Democratic Spain: Reshaping External Relations in a Changing World

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Richard Gillespie, Fernando Rodrigo, Jonathan Story
Routledge, 1995 - Political Science - 227 pages
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Since the death of General Franco in 1975, Spain has emerged from relative isolation to play an active role in international affairs. Membership of the European Union and Nato have been keys to Spain's new prominence, although the country has also tried to build on its traditional "special relationships" with Latin America and the Arab world. This is the first thorough study of democratic Spain's re-emergence on the international scene.
By focusing on the relationship between external relations and domestic policy the book makes an important contribution to the literature on democratisation, as well as showing how Spanish foreign policy evolved between the mid-1970s and mid-1990s.
While the book focuses on democratic Spain, its revisionist view of democratic transitions is of more general relevance. Democratization is seen as an integral process involving related, though not simultaneous changes in domestic policy and external relations. Only with the transformation of her external relations did Spain's new democracy finally become consolidated.
This book will be required reading for students of Spanish politics and will also be useful to those interested in the process of democratization.

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About the author (1995)

Jonathan Story, Professor of International Political Economy at INSEAD, in France, deals with comparative business systems, in a global context. As the Shell Fellow in Economic Transformation, he specializes in global transformation. His major areas of expertise are globalization, comparative business systems, European integration and economic transformation around the world.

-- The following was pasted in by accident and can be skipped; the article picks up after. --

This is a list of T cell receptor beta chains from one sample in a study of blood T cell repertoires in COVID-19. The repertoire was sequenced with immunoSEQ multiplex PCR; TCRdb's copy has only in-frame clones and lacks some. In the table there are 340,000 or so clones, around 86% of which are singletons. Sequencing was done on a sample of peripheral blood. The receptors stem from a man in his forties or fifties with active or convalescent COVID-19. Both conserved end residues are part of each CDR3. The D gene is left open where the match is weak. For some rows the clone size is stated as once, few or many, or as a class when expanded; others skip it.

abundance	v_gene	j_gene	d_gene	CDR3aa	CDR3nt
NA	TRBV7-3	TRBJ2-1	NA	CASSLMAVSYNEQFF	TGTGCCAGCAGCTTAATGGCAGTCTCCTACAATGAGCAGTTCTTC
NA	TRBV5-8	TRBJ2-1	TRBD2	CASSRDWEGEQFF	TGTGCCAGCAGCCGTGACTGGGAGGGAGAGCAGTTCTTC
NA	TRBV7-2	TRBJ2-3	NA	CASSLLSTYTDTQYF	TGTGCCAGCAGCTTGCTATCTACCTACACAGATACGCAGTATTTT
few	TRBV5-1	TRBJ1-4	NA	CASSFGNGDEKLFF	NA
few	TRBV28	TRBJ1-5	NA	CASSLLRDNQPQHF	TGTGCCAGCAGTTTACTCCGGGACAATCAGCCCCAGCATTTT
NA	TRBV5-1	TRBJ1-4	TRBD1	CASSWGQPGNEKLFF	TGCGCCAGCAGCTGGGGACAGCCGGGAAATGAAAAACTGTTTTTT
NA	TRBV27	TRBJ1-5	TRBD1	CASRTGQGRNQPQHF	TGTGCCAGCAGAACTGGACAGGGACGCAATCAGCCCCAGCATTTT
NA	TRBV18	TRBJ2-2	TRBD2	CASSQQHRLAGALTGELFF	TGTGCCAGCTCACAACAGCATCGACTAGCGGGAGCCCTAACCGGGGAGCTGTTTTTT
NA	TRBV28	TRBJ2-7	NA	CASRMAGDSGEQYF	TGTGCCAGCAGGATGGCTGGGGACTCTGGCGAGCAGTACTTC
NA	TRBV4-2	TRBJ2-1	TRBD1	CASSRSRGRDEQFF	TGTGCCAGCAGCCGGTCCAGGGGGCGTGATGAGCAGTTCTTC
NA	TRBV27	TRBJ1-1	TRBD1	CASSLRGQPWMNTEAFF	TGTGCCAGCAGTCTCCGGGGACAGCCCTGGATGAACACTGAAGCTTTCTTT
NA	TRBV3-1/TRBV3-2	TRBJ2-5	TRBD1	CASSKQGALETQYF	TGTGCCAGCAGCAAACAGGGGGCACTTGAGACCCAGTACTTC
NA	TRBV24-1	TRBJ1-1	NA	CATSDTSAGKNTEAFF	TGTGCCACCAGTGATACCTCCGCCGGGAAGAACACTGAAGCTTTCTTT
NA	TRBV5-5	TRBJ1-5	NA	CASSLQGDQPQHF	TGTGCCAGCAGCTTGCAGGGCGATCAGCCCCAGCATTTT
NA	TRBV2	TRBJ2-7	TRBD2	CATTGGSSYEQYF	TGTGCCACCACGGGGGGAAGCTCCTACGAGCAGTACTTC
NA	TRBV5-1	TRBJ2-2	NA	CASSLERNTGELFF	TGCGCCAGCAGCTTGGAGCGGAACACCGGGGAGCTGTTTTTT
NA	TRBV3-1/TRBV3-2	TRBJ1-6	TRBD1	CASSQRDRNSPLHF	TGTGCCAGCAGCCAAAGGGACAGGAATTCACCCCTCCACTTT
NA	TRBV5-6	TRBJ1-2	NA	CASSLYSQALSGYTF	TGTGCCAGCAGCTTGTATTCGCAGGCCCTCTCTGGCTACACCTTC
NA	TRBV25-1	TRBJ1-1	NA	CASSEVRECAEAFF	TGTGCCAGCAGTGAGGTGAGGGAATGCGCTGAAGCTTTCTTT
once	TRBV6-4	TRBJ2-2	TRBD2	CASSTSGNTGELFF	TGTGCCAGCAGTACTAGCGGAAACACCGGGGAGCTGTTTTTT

Professor Story has worked with numerous international companies, such as Eastman Kodak, La Veuve Clicquot, Dresdner Bank, IBM, Honeywell Bull, Alcatel, Digital, Novo Nordisk, Ericsson and ABB. He is the author of many books, chapters in books and articles, and is a regular contributor to newspapers, such as The Wall Street Journal, The Times and Le Monde.

His book: The Frontiers of Fortune: predicting Capital prospects and casualties in the Markets of the Future (Financial Times Prentice Hall, 1999) is aimed at helping business people to think about and act effectively in the world political economy.

Jonathan Story received an M.A. from Trinity College, Dublin, an M.A. and a Ph.D. at Johns Hopkins University (School of Advanced International Studies). Professor Story worked as a journalist in Brussels, and then for the EU Commission office in Washington, for three years. Most of his career has been with the INSEAD business school, 1974-present.

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